Hedonistic adaptation poses the greatest impediment to tranquility. Modern psychology has coined that term to express how we become accustomed to the pleasurable and good things in life to the point of no longer being able to derive joy from them. The term is rather new and the notion is very old. Seneca, our non-resident voice of Roman Stoicism, pointed out that an insurmountable glitch with making pleasure your goal was that it wears out quickly and leaves a person wanting more of the unfulfilling stuff. As Keats said in “Ode on a Grecian Urn,” better to have non-realized pleasure because “All human breathing passion” leaves “a heart high-sorrowful and cloy’d, / A burning forehead, and a parching tongue.” Understanding the sordid underside of great pleasure and not making that the goal is not the hard part. The process of hedonistic adaptation curses us most when it gnaws away at our even moderate satisfaction with ordinary life, which might be a far better existence than any we had before. It might even be the apotheosis of our dreams, but we so adapt to it as to render it unsatisfactory. For example, consider a person who has just stepped out of jail; how beautiful the sky, how thrilling just to go out at will and walk to get a cup of coffee. The contrast form confinement to freedom does not last; we are adaptable. Roaming around at large becomes normal and no longer serves as a great joy or satisfactory to compensate for other vicissitudes of life. This insidious process undermines what would otherwise be endless tranquility for us. We can move to a better home, take a desired job, and acquire wealth and still wind up dissatisfied. On the flip side of adaptation, without it we could hardly function when grief and loss are involved. As Seneca says in praise of adaptation, “Nature has done better by us here than in any other department; knowing that man was born to sorrow she invented habit as an anodyne to calamity, thus reducing extreme hardship to the level of the ordinary. If adversity kept the force of its first shock permanently, no one could bear it.”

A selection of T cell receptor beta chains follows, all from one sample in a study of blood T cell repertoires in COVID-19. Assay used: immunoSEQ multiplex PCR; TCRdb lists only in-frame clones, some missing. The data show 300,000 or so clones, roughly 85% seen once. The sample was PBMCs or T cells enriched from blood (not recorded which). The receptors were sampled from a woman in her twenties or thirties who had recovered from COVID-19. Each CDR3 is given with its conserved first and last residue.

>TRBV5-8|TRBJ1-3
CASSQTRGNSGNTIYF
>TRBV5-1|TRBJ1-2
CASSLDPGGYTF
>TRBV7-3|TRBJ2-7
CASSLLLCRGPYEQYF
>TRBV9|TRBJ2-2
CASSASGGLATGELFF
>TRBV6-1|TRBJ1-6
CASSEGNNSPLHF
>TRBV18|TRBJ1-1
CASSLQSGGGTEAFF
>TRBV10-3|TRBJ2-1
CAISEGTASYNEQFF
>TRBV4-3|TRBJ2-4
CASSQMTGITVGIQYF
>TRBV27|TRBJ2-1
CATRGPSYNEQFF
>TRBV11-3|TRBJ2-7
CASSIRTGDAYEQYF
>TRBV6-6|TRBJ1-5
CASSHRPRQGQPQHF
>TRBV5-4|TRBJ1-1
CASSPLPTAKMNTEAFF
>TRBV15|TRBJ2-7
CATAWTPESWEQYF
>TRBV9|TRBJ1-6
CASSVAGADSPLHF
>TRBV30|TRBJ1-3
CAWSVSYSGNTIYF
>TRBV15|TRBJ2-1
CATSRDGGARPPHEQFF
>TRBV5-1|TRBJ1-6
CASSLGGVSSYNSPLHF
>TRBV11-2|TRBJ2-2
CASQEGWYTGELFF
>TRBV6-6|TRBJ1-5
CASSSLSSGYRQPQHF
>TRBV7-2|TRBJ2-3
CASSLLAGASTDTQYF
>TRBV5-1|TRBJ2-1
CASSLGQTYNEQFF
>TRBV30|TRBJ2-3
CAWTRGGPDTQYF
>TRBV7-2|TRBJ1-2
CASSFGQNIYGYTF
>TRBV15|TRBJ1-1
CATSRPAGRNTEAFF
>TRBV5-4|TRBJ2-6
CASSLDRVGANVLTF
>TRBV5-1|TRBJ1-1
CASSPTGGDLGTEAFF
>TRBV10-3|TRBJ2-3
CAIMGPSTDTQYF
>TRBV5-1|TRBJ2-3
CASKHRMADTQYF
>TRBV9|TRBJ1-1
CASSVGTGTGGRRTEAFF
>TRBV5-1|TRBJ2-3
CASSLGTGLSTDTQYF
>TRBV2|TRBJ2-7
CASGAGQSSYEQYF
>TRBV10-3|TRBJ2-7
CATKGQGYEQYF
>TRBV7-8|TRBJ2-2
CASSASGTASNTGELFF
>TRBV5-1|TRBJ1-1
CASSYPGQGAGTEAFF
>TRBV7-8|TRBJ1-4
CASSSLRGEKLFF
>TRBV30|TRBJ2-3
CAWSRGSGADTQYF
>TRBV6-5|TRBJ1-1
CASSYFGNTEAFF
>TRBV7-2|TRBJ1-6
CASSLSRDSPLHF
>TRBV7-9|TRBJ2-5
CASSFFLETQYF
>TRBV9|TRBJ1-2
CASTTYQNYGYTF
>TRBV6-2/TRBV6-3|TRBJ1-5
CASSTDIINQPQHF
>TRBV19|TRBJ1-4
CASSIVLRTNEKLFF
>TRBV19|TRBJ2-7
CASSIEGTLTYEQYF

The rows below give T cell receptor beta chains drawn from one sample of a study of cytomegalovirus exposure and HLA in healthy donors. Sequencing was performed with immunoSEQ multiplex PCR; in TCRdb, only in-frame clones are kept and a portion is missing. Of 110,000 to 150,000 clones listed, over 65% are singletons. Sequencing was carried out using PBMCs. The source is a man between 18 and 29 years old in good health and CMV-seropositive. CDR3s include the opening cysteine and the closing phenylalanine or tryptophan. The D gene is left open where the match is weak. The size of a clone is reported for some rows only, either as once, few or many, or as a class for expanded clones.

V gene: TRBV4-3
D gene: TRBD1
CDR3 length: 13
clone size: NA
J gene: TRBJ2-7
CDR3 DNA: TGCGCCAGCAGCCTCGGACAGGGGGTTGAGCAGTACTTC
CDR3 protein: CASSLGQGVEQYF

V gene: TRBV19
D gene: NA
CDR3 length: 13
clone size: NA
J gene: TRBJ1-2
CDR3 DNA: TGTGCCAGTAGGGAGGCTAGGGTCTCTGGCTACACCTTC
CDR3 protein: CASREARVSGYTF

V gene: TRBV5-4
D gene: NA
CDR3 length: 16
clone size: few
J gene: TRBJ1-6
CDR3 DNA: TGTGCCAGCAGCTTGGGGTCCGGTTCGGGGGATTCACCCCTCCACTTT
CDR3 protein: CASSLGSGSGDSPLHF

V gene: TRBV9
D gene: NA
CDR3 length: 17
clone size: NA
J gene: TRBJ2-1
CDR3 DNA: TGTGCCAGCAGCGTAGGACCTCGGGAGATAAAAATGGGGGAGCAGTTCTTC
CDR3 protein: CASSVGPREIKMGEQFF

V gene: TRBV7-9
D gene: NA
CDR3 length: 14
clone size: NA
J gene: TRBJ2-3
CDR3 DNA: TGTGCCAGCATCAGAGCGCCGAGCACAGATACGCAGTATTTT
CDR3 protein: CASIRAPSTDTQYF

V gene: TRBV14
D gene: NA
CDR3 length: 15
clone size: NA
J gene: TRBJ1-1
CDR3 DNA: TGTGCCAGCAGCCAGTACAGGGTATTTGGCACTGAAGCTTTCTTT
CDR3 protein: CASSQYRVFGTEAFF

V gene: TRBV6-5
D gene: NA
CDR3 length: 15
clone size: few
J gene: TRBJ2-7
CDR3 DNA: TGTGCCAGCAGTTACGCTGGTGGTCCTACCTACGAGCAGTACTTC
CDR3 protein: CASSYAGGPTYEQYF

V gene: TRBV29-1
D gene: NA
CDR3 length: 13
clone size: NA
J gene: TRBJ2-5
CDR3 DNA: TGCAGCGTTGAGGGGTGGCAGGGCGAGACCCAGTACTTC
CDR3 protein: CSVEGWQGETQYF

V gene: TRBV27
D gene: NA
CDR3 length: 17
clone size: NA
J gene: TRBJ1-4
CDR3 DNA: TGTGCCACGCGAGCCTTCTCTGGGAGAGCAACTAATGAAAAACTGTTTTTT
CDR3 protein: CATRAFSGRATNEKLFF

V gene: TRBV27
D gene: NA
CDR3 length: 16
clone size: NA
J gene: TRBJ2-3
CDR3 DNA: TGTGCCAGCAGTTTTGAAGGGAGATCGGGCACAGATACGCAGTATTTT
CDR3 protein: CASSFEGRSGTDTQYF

What does Stoicism or others (who will he nil he must espouse the Stoic line in addressing this topic) to combat the ill effects of hedonistic adaptation? In answering, one might veer dangerously close to the cliché, “count your blessings.” Stated Stoically, use reason to confront emotion. It is easy to feel miserable and dissatisfied, but we can think. So, evaluate the options; consider how much vain hoping and expecting have undermined your tranquility; query whether opportunities to complain have fueled the perception that circumstances are lacking; think about what went before and what is possible or likely to happen remembering that death is always lurking and that what has happened to others to can happen to you; consider what is within your control and what is not. Under that last line of consideration, if there are things to fix within your control do so — otherwise use the devious process for your own purposes and adapt your emotions to what your reason prescribes.